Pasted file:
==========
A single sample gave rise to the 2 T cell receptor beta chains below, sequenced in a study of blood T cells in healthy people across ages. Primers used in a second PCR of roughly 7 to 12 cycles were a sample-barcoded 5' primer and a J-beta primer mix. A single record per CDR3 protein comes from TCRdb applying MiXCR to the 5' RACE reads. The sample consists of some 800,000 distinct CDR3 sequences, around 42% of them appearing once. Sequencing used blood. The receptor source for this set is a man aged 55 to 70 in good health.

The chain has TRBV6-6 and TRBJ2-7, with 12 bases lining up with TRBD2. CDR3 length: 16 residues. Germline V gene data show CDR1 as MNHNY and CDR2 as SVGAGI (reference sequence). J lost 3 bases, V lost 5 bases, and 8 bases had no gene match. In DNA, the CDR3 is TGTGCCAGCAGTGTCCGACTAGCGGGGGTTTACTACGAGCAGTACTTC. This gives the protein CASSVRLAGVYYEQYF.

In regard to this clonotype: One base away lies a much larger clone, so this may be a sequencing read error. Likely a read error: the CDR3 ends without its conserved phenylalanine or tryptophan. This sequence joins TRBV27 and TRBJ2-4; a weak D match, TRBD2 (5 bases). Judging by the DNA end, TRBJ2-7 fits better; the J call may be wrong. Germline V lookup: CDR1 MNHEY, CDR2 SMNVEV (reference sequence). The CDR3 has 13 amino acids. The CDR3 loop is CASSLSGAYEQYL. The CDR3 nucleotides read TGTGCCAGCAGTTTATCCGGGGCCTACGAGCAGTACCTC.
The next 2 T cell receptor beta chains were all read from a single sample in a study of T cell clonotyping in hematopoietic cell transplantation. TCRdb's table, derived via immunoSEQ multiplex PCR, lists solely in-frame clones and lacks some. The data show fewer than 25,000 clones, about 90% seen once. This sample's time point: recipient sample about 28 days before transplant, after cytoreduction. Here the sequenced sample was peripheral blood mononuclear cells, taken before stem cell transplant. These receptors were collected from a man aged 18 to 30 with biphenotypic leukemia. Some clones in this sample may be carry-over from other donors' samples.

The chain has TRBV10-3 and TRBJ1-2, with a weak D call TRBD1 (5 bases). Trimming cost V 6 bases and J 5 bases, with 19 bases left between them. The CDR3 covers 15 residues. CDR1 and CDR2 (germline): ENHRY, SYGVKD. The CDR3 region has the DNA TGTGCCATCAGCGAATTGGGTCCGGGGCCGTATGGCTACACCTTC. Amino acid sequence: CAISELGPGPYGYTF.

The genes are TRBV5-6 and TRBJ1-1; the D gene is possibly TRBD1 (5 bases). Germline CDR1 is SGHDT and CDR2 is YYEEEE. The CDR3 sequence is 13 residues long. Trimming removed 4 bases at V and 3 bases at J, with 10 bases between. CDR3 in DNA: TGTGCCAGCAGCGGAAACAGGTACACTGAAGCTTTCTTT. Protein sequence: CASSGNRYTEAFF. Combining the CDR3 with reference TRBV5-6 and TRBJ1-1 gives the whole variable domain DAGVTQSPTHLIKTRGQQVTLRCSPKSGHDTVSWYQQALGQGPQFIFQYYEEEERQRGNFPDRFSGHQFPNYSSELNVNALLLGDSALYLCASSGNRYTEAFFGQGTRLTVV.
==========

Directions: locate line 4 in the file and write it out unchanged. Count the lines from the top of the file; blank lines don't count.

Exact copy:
The next 2 T cell receptor beta chains were all read from a single sample in a study of T cell clonotyping in hematopoietic cell transplantation. TCRdb's table, derived via immunoSEQ multiplex PCR, lists solely in-frame clones and lacks some. The data show fewer than 25,000 clones, about 90% seen once. This sample's time point: recipient sample about 28 days before transplant, after cytoreduction. Here the sequenced sample was peripheral blood mononuclear cells, taken before stem cell transplant. These receptors were collected from a man aged 18 to 30 with biphenotypic leukemia. Some clones in this sample may be carry-over from other donors' samples.